Prohibitory orders extended by 10 days, odd-even rule for public vehicles removed in the ValleyExaminations can be conducted with no more than 25 examinees per exam hall.
The prohibitory orders in place in the three districts of Kathmandu Valley since April 29 have been extended by another 10 days from Tuesday to July 15 with the odd-even number rule for public transport removed.
A meeting of the Valley’s three chief district officers on Sunday decided to extend the prohibitory orders with further relaxation of restrictions. The odd-even number plate rule for public vehicles was widely criticised by transport entrepreneurs and health workers who said the rule would allow fewer such vehicles on the road leading to crowding in public transport and heightened infection risks.
But public transport vehicles will have to operate by following health safety protocols.
“We have lifted the ban on public vehicles in the Kathmandu Valley,” said Kali Prasad Parajuli, chief district officer of Kathmandu.
“Public vehicles can operate in the Valley by following the set protocols. We have also decided to allow schools to conduct examinations in person,” said Parajuli. He said other restrictions remain the same as announced last week.
As per the new decision, examinations can be conducted with no more than 25 examinees per examination hall.
The notice published by the District Administration Office, Kathmandu on Sunday states that public vehicles can carry passengers not more than their standard seating capacity and everyone including the driver, help and passengers must wear masks. Besides the mask, the driver and help must wear visors and gloves. Public vehicles should provide hand sanitisers and disinfect the vehicles daily. Similarly, Safa tempo and blue microbus can carry no more than nine passengers and should install plastic screen dividers along the aisle.
“The odd-even number rule for public transport vehicles was not a sensible decision because this caused crowding in public vehicles and increased the risk of infection,” said Yogendra Karmacharya, chairman of the Federation of Nepalese National Transport Entrepreneurs.
According to the federation, over 400,000 public vehicles have been garaged for the past two months due to the prohibitory orders.
Last week, two months after the introduction of the prohibitory orders in the Kathmandu Valley, the authorities had allowed public transport vehicles with more than 25 seats to operate on alternate days as per odd-even number plate rule and groceries, vegetable shops and department stores to operate until 6pm.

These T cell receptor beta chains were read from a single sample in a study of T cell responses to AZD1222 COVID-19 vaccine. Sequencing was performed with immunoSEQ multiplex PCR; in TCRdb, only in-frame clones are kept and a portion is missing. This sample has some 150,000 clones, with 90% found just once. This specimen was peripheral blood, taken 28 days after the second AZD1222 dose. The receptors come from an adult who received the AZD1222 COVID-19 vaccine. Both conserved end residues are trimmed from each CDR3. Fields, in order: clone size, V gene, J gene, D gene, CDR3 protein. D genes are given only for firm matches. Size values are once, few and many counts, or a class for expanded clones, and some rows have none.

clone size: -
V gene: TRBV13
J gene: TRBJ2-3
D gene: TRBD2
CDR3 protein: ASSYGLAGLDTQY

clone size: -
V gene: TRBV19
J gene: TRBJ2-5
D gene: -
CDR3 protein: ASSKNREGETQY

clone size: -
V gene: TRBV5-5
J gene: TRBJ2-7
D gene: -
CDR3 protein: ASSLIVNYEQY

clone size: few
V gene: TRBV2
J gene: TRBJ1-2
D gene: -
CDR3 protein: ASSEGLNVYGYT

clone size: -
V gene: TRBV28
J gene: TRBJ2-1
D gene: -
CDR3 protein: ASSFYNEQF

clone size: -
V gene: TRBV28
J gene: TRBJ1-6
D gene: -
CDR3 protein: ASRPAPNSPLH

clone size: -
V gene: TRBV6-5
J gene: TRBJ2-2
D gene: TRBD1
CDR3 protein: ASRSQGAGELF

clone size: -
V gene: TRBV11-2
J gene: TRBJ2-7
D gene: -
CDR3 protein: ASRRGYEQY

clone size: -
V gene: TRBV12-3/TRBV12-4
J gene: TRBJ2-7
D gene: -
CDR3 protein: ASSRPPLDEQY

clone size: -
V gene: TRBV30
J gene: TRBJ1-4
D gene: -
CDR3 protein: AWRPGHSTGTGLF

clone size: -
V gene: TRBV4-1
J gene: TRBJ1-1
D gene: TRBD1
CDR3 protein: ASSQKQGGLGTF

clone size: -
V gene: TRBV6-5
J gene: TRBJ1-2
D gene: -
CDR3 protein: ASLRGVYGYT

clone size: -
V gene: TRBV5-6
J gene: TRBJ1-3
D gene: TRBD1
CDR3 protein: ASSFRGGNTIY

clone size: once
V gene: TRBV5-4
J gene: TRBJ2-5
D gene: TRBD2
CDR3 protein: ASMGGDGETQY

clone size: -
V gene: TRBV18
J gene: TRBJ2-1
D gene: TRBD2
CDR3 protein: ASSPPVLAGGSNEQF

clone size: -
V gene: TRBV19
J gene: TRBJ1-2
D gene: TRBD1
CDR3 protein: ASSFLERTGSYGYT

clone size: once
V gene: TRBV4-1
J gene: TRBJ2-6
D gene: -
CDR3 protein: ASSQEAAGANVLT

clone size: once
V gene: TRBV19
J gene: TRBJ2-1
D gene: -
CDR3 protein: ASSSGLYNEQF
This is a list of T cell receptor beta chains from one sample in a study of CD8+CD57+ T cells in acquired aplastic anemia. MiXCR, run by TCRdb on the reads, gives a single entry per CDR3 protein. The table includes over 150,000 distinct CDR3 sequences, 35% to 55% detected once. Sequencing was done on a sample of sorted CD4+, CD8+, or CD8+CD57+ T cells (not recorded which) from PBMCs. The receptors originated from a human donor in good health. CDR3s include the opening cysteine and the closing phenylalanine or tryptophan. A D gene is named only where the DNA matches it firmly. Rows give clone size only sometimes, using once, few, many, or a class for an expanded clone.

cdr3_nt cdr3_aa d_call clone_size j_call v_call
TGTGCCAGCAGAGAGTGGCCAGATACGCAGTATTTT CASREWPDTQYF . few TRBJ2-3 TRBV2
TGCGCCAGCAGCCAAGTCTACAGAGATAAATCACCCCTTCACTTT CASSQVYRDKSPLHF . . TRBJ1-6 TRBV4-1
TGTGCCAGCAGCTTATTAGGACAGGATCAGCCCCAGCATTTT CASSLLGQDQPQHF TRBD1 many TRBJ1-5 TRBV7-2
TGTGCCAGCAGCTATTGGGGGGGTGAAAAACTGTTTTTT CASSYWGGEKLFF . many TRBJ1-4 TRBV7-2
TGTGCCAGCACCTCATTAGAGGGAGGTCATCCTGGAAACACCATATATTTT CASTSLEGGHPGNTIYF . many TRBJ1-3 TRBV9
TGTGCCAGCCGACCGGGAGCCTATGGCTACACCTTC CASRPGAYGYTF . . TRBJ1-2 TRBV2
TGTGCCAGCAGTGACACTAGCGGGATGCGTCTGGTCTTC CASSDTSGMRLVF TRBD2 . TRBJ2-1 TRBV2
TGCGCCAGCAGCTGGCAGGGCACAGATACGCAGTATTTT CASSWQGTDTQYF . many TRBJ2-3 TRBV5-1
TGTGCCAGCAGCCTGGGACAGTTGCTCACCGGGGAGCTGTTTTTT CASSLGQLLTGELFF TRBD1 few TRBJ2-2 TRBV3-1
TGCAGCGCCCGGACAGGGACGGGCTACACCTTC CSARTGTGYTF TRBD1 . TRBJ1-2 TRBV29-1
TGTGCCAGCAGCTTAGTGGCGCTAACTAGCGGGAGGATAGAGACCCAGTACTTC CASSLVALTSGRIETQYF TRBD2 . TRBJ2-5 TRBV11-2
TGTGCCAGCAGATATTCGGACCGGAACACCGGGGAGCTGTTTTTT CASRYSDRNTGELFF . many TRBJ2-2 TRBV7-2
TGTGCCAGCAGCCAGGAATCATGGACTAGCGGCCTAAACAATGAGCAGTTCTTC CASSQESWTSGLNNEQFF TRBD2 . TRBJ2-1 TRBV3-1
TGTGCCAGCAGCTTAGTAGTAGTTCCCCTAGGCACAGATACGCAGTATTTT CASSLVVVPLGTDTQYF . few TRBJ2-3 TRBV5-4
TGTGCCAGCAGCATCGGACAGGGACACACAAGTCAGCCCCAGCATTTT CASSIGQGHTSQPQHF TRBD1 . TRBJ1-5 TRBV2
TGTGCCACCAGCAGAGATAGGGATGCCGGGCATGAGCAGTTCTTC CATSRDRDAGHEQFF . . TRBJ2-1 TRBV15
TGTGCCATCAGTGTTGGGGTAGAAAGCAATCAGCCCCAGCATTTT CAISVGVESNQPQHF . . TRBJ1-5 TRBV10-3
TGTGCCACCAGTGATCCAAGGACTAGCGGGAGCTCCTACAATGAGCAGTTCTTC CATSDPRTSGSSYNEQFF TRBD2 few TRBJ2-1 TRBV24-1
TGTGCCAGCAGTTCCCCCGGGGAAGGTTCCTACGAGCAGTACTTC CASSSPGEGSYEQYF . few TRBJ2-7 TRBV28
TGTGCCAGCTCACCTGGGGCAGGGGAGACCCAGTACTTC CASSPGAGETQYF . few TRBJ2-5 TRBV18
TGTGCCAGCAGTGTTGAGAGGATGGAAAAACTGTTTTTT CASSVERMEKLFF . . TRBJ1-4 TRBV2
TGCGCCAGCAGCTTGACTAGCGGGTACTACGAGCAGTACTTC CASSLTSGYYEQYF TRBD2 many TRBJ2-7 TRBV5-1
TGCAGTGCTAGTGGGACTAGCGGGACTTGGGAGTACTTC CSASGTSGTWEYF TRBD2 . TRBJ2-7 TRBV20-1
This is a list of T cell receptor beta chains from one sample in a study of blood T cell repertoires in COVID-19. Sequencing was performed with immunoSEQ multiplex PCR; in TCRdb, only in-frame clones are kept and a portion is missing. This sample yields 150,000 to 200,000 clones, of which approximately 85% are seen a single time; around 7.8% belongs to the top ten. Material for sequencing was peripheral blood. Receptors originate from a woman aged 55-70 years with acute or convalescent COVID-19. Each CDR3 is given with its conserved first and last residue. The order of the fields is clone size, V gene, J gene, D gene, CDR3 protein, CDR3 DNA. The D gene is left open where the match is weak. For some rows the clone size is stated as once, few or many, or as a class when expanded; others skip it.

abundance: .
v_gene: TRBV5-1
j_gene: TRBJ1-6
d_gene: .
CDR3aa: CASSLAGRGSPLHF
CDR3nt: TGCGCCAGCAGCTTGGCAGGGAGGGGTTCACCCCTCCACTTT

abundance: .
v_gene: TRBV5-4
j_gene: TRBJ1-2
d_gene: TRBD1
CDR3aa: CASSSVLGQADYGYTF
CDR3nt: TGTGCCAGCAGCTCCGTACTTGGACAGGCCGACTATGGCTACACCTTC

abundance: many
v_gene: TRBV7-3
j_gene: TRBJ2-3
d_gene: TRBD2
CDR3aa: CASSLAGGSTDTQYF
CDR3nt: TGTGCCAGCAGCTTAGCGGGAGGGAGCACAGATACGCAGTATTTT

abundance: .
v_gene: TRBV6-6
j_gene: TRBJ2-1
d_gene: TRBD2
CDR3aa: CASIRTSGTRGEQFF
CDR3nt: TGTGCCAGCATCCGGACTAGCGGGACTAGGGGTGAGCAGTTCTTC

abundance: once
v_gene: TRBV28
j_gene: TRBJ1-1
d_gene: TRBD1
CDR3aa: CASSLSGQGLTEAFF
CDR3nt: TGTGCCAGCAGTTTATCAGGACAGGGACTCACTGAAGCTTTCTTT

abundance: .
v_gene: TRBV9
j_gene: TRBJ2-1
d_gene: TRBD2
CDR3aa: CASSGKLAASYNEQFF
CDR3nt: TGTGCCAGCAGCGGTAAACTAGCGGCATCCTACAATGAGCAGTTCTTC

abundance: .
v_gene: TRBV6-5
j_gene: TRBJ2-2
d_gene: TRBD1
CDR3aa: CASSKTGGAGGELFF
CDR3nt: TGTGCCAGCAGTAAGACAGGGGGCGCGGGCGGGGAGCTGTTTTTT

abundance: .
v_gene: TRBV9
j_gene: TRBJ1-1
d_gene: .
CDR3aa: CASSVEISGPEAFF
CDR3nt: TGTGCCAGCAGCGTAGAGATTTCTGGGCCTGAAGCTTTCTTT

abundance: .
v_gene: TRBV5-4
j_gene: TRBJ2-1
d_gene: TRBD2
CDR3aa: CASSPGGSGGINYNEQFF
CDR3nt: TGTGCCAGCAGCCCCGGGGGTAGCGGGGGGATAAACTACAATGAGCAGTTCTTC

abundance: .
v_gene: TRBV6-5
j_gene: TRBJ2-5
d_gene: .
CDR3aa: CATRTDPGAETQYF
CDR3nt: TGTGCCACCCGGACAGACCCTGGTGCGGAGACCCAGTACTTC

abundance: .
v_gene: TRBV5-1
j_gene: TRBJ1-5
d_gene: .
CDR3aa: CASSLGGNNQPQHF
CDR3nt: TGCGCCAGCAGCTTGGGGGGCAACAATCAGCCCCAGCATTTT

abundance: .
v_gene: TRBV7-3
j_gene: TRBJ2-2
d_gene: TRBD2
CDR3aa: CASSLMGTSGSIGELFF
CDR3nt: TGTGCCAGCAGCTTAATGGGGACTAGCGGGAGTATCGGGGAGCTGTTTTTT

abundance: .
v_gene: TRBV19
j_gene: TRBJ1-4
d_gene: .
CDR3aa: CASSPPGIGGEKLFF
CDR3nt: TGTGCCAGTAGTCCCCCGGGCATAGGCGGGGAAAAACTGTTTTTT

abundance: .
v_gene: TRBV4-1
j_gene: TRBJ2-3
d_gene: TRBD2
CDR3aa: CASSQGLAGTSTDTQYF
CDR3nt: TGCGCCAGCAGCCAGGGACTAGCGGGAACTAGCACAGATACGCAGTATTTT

Just a week ago, in mid-June the three district administrators had eased prohibitory orders to allow pirate vehicles to run on odd-even number basis and business houses to operate on alternate days.
Jewellery shops, electronics stores and automobile shops are allowed to open only on Sundays, Tuesdays and Thursdays while shopping malls, clothing stores, gift shops, sports apparel stores and cosmetic shops can operate on Mondays, Wednesdays and Fridays.
Many shops and businesses, however, have been operating flouting the restrictions.
“Either they have to close our shops forever or let us operate,” said Sabina Shrestha, 37, who runs a gift shop at Kumaripati, Lagankhel. “How can we pay our rents if we are barred from doing our business? We had to shut our shops for two months but the government is not going to pay our rents or waive the taxes,” complained Shrestha. She accused the authorities of imposing impractical restrictions.
Many restaurants and eateries have also been ignoring the restrictions. Although they are permitted to run only takeaway and home delivery services, over the past few days they have started allowing dine-in customers.
“With the reopening of businesses and offices, public movement has increased and people prefer to eat sitting inside. How can we not allow them,” said the owner of Sandar MO:MO, an eatery selling Nepali meat dumplings, at Koteshwar.
“We had no business for two months, but we still have to pay the monthly rent, which is over 40,000. We cannot sustain by selling takeaways only,” he said.
Meanwhile, daily Covid-19 cases have been coming down after peaking on May 11 when the country confirmed a record 9,317 new infections. On April 29, when the prohibitory orders were imposed in the Valley, nationwide daily cases numbered 4,831.
On Sunday the country reported 1,042 new cases of Covid-19 with 27 fatalities and Nepal's coronavirus tally has reached 644,622. The Health Ministry’s data shows in the past 24 hours, 461 new cases were reported in the Kathmandu Valley. Of those, 342 cases were confirmed in Kathmandu, 88 in Lalitpur and 21 in Bhaktapur.